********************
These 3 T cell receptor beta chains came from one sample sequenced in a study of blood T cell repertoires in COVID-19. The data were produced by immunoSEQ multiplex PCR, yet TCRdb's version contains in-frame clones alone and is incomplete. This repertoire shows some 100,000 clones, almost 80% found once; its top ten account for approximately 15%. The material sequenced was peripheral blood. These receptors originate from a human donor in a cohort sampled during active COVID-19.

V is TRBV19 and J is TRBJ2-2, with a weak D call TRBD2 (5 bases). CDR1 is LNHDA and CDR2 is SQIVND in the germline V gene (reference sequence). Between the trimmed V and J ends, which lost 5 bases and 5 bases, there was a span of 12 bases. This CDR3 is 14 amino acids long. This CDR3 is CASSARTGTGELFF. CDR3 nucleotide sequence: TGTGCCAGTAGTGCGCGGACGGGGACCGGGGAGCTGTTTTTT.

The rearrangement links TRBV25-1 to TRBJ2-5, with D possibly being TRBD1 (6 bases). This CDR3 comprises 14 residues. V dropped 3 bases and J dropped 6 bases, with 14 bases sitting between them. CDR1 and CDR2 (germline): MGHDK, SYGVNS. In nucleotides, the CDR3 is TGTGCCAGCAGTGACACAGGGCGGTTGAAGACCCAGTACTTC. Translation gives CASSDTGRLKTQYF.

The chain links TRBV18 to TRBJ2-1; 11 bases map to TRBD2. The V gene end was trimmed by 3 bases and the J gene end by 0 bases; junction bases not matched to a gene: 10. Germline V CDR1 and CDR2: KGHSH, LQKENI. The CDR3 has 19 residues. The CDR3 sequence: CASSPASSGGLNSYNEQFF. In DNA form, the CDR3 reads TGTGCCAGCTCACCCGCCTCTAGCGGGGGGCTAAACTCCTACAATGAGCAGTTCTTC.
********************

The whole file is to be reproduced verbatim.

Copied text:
These 3 T cell receptor beta chains came from one sample sequenced in a study of blood T cell repertoires in COVID-19. The data were produced by immunoSEQ multiplex PCR, yet TCRdb's version contains in-frame clones alone and is incomplete. This repertoire shows some 100,000 clones, almost 80% found once; its top ten account for approximately 15%. The material sequenced was peripheral blood. These receptors originate from a human donor in a cohort sampled during active COVID-19.

V is TRBV19 and J is TRBJ2-2, with a weak D call TRBD2 (5 bases). CDR1 is LNHDA and CDR2 is SQIVND in the germline V gene (reference sequence). Between the trimmed V and J ends, which lost 5 bases and 5 bases, there was a span of 12 bases. This CDR3 is 14 amino acids long. This CDR3 is CASSARTGTGELFF. CDR3 nucleotide sequence: TGTGCCAGTAGTGCGCGGACGGGGACCGGGGAGCTGTTTTTT.

The rearrangement links TRBV25-1 to TRBJ2-5, with D possibly being TRBD1 (6 bases). This CDR3 comprises 14 residues. V dropped 3 bases and J dropped 6 bases, with 14 bases sitting between them. CDR1 and CDR2 (germline): MGHDK, SYGVNS. In nucleotides, the CDR3 is TGTGCCAGCAGTGACACAGGGCGGTTGAAGACCCAGTACTTC. Translation gives CASSDTGRLKTQYF.

The chain links TRBV18 to TRBJ2-1; 11 bases map to TRBD2. The V gene end was trimmed by 3 bases and the J gene end by 0 bases; junction bases not matched to a gene: 10. Germline V CDR1 and CDR2: KGHSH, LQKENI. The CDR3 has 19 residues. The CDR3 sequence: CASSPASSGGLNSYNEQFF. In DNA form, the CDR3 reads TGTGCCAGCTCACCCGCCTCTAGCGGGGGGCTAAACTCCTACAATGAGCAGTTCTTC.